BUSINESS

BACK TO BUSINESS

After spending 40 years building one food company, McCain is bidding $1.2 billion to buy another one

BRENDA DALGLISH March 27 1995
BUSINESS

BACK TO BUSINESS

After spending 40 years building one food company, McCain is bidding $1.2 billion to buy another one

BRENDA DALGLISH March 27 1995

BACK TO BUSINESS

BUSINESS

Before the bitter fight that ruptured their business partnership, Wallace and Harrison McCain managed to build a $3-billion, multinational frozen-food company with only a few disagreements between them. The brothers did, however, differ over public relations—specifically whether they should talk to the media about their company, McCain Foods Ltd. “It was one of the few things that we really disagreed on,” said Wallace last week, “and it started very early in our business, in the 1960s.” While Harrison was in favor of more openness, Wallace said, “I wasn’t sure it was the right thing for the company [in the] long term.” But last week it was publicity-shy Wallace who discussed that old dispute during an interview in the sleek Toronto offices of his high-powered public relations advisers, following a three-day binge of media attention surrounding his bid to take over Maple Leaf Foods Inc. ‘We argued it a lot and finally I told him: Tou’re on your own, do what you want,’ ” Wallace recalled. “Maybe he was right, I don’t know.”

Wallace’s new appreciation of the value of public relations has come about more out of necessity, however, than from a true change of heart. He summed up his feelings about a television interview last week by saying: “I’d rather be selling french fries.” His $1.2-billion bid for Maple Leaf Foods, the largest food processor in Canada, has moved Wallace from the sheltered world of privately owned, familyrun companies into the bright glare that falls on publicly traded companies like Maple Leaf. Despite his lack of experience, however, McCain, 64, handled the new attention with aplomb. He fended off charges of nepotism that arose from his plan to hire his two sons, Michael and Scott, at Maple Leaf; learned a quick lesson in political correctness after he implied during a television interview that only “housewives” shop for groceries; and appeared more amused than horrified that two books are being written about his family’s feud. “It’ll all die away,” he said, “after April 20.”

That is the day his takeover bid is set to expire. Although there are rumors that one or more competing bids for Maple Leaf are about to be launched, McCain seems confident that his offer, worth $15 a share, will win control of the company. Before he stepped forward, Maple Leaf shares were trading at around $12.50. Hillsdown Holdings PLC, which has owned 56 per cent of Maple Leaf Foods for five years, agreed to sell its shares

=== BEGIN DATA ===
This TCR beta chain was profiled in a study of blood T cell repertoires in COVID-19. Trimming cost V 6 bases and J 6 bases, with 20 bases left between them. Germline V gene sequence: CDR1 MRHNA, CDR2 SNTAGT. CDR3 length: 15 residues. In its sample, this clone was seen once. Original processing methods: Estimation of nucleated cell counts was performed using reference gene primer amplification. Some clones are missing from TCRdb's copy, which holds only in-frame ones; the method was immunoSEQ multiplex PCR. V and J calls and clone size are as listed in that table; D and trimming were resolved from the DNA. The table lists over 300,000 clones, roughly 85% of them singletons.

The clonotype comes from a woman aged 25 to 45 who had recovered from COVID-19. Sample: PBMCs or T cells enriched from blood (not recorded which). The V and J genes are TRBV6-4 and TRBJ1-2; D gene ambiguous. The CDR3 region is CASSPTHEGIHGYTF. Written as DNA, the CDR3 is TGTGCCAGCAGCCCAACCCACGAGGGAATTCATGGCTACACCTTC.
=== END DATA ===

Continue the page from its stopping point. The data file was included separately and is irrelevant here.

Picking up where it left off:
to Wallace unless a higher bid is made.

To finance the takeover, Wallace will invest between $100 million and $150 million of his personal wealth. The Ontario Teachers’ Pension Plan Board, which had supported Wallace’s efforts during the past two years to buy all or part of McCain Foods, is putting up $150 million (page 36). The rest of the cost of the takeover will be paid by stripping Maple Leaf of its cash reserves, which stood at $220 million at the end of 1994, and adding $540 million in long-term debt—which the TorontoDominion Bank is lending—to the company’s balance sheet.

Wallace insists that his proposed re-entry into the food industry will not be in direct com-

petition with his brother because Maple Leaf and McCain sell very few competing products. And for that reason, he says, there is no conflict of interest if he chooses to remain on the McCain board as a vice-chairman. McCain Foods built its business in frozen french fries, pizzas and fruit juices, while Maple Leaf makes and sells prepared meats as well as bakery goods such as Dempster’s breads, Monarch flour and grocery brands such as Tenderflake lard and Prime chicken.

Wallace noted that his plans for Maple Leaf include expanding its sales to the United States, South America and Asia—either by introducing Maple Leaf products to those markets or by taking over established food companies. In

After spending 40 years building one food company, McCain is bidding $1.2 billion to buy another one

addition, Wallace talked about the appeal of the Maple Leaf brand name and suggested that he might eventually reduce and consolidate some of the 70 or more brands that the company now sells. He also emphasized the need for cost reduction. “Being a world-class, low-cost producer of top quality products is absolutely imperative,” said Wallace.